It is in all the news that the first images of James Webb Telescope "exceed expectations", but in what features? resolution?

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    $\begingroup$ Is it worth adding a link into the question to a news story such as James Webb First Images Explained as Telescope Exceeds NASA's Expectations? $\endgroup$ Mar 25, 2022 at 10:17
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    $\begingroup$ It has to "exceed expectations" for the US-american taxpayer. The ESO and ESA partners have a much more stable funding system for their project parts and therefore no need to keep the public and a congress convinced about how over-the-top-world-class-awesome they are. $\endgroup$ Mar 25, 2022 at 10:39
  • $\begingroup$ I think a reference is needed for the quote "exceed expectations". At this point with one or two diagnostiic images, there is no basis for that comment with respect to its research goals. Perhaps after 25 years of development it could be said that jwst "exceeds expections" in that all of the startup/setup mechanisms worked to get it started. $\endgroup$
    – tckosvic
    Mar 26, 2022 at 20:31
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    $\begingroup$ Maybe the launch was better than might have been expected. Everyone seemed pleased by how much propellant was left and that the expected lifetime for JWST was a lot longer than the earlier conservative estimates. $\endgroup$
    – Roger Wood
    Mar 27, 2022 at 0:53
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    $\begingroup$ One way it exceeded expectations is in fuel available. The launch vehicle itself exceeded expectations for accuracy in placing JWST into its transfer orbit to L2, meaning JWST used less of its own fuel for correction. The result was a doubling of its expected fuel lifespan from approximately 10 years to as much as 20 years. $\endgroup$
    – Dan Hanson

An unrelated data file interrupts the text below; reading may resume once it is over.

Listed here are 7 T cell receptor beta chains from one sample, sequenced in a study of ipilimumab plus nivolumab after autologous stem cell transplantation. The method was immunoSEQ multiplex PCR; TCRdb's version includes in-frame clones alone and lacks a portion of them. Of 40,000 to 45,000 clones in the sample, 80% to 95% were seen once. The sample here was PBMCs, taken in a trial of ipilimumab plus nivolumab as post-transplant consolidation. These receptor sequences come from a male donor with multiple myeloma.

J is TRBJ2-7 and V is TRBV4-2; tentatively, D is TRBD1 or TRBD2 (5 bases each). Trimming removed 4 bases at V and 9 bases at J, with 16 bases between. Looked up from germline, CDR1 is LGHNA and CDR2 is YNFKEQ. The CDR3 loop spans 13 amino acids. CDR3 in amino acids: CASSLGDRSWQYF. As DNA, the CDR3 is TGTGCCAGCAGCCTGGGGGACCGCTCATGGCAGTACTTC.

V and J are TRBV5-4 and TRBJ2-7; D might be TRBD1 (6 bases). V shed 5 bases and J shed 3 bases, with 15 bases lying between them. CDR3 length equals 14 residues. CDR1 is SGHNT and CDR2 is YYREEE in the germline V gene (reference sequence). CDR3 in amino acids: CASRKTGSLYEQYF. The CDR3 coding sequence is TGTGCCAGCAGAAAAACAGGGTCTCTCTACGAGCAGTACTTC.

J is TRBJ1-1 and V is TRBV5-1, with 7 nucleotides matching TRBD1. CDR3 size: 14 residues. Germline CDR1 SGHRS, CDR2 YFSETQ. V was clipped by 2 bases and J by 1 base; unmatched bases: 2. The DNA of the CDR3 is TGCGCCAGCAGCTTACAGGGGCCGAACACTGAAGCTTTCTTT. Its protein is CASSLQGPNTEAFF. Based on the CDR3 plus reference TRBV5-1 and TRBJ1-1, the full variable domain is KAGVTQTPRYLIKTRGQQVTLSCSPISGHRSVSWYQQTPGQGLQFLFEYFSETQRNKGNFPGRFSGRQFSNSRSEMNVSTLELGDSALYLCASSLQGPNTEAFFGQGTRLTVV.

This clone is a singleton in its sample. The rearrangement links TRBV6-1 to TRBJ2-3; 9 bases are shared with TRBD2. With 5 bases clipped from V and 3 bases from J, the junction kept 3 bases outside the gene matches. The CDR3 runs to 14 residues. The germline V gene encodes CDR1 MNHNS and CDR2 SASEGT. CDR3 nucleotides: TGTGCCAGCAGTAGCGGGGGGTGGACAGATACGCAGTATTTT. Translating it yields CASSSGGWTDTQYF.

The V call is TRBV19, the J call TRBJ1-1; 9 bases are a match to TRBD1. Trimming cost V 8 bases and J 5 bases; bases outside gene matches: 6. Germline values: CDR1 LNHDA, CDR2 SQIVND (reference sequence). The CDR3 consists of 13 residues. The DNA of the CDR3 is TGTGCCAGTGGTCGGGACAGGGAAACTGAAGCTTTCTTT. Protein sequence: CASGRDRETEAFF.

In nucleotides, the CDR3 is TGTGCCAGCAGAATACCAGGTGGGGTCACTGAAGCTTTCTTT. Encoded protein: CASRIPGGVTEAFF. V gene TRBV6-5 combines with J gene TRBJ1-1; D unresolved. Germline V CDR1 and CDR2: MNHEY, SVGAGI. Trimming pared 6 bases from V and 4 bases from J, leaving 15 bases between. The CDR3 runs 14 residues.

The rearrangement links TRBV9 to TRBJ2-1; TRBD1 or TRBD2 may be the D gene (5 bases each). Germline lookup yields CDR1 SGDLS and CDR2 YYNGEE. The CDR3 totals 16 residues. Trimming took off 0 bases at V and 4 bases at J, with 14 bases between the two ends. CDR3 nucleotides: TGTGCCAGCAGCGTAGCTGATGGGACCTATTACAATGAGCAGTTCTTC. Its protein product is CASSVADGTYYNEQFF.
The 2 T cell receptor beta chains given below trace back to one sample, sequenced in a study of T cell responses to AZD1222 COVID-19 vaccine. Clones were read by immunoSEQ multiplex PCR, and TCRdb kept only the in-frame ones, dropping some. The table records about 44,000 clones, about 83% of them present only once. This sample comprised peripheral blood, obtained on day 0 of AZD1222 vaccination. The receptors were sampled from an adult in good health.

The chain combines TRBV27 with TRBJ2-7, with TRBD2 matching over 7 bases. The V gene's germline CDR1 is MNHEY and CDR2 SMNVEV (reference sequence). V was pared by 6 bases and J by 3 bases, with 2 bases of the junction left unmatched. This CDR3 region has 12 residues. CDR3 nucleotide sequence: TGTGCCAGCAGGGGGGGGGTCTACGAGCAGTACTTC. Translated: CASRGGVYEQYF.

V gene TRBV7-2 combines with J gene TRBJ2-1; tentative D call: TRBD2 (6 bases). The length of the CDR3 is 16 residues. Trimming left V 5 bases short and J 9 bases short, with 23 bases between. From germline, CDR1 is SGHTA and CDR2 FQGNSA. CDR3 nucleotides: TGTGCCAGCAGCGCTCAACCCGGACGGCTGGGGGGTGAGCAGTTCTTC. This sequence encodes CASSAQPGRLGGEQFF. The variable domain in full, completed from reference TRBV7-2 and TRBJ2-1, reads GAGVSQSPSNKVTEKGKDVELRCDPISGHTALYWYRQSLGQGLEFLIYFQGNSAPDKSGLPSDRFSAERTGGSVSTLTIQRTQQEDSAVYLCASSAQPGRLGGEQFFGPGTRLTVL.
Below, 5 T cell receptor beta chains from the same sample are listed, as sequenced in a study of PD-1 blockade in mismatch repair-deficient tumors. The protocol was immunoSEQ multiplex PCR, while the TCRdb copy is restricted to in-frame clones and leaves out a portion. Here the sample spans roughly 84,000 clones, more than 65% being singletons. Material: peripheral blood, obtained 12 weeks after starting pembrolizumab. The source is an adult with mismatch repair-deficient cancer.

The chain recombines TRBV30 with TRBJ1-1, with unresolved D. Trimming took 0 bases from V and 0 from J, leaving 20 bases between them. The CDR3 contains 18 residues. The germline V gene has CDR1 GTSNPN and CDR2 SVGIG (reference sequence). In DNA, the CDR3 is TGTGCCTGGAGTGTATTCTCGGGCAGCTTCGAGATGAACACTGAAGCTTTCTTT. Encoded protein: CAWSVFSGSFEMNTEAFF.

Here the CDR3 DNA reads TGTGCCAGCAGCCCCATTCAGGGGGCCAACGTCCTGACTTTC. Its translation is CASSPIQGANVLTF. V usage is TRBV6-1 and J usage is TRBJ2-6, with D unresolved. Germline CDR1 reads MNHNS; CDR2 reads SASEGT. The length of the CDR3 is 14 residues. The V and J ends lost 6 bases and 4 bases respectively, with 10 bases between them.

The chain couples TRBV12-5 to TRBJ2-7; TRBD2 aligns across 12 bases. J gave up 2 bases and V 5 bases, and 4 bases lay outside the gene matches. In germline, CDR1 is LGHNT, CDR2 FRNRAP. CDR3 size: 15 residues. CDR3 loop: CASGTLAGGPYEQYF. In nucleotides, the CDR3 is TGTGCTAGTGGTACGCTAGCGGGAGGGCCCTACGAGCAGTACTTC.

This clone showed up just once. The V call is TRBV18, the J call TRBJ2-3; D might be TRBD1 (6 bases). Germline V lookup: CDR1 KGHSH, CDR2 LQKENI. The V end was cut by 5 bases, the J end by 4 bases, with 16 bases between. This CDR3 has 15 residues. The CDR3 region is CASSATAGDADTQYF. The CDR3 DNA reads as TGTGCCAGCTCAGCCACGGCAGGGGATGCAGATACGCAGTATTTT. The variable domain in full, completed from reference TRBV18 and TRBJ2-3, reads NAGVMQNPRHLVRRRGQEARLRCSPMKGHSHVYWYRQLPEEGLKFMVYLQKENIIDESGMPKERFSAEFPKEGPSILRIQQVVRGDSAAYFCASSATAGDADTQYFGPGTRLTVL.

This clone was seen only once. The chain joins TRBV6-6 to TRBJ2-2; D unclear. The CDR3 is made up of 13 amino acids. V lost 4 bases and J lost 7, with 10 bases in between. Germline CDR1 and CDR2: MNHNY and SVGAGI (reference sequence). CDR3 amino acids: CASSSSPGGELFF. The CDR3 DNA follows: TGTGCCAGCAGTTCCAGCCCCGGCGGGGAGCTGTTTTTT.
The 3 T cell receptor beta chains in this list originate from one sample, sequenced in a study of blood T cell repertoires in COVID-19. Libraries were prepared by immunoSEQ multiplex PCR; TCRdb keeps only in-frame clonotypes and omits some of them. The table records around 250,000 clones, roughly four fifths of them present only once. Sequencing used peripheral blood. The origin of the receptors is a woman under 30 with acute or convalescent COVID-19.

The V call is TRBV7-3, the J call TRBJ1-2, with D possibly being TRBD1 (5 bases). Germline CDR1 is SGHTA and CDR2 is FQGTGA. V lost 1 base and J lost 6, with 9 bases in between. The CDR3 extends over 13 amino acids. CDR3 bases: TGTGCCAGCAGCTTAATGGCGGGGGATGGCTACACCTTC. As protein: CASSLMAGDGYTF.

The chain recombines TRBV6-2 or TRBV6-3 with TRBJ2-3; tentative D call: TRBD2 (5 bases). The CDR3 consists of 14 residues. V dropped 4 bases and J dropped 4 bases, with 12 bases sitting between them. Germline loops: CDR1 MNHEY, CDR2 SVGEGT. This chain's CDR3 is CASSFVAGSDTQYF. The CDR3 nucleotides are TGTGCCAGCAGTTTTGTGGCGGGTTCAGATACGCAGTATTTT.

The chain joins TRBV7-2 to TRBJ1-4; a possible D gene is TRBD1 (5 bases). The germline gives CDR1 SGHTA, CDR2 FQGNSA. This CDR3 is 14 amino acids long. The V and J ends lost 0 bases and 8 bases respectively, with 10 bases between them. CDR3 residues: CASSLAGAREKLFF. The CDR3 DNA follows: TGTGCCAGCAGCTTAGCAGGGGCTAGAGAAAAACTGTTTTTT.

Aug 6, 2022 at 17:07

3 Answers 3


The launch

James Webb did indeed exceed expectations in several ways. Firstly, as Dan Hanson comments, the launch itself was "nominal", i.e. a near-perfect trajectory, resulting in the telescope needing to spend a minimal amount of fuel during the three correction boosts on its journey to L2. The result was that Webb will have fuel enough to maintain its orbit around L2 for up to 20 years, instead of the expected 10 years.

Whether or not the instruments will last so long is not known, though; they have been designed to last at least five years, with the goal of ten. But if we're lucky that the instruments last longer, we have a telescope for 20 years.


After the telescope had deployed, it spent several weeks aligning the mirrors, nanometer by nanometer. Marshall Perrin from STScI gave a talk at my department last year where he described this process as "watching grass grow". The requirement was that Webb should be diffraction-limited down to 2 µm (McElwain et al. 2023), but it has actually turned out to be diffraction-limited down to 1.1 µm.

The requirement for the unobscured collecting area of the mirror was $25\,\mathrm{m}^2$, but was measured (using NIRCam's pupil lens) to be $25.44\,\mathrm{m}^2$.

Moving parts of titanium, carbon fiber, etc., build up different amounts of stress, and are released as somewhat unpredictable moments. Luckily, tests show that it's not bad. But sometimes the wing mirrors suddenly move by ~½ µm! Hopefully these events will become rarer over time.


A recent report by Jonathan Gardner, the Deputy Senior Project Scientist for James Webb, and 1000+ other authors (Gardner et al. 2023), describe several additional factors in which James Webb has exceeded expectations. In most cases, the throughput of the instrument is higher than pre-launch expectations. For NIRSpec's integral field unit, the throughput is slightly lower in the red, but higher in the blue. NIRCams's wide-field slitless spectroscopy is 20–40% higher than pre-launch expectations, and NIRSpec's is also better.

For NIRCam, the imaging sensitivity exceeds the pre-launch expectations in almost all filters. The requirements were 11.4 nJy and 13.8 nJy at 2.0 μm and 3.5 μm, respectively, for a point-source, but were measured to be 7.3 nJy and 8.8 nJy.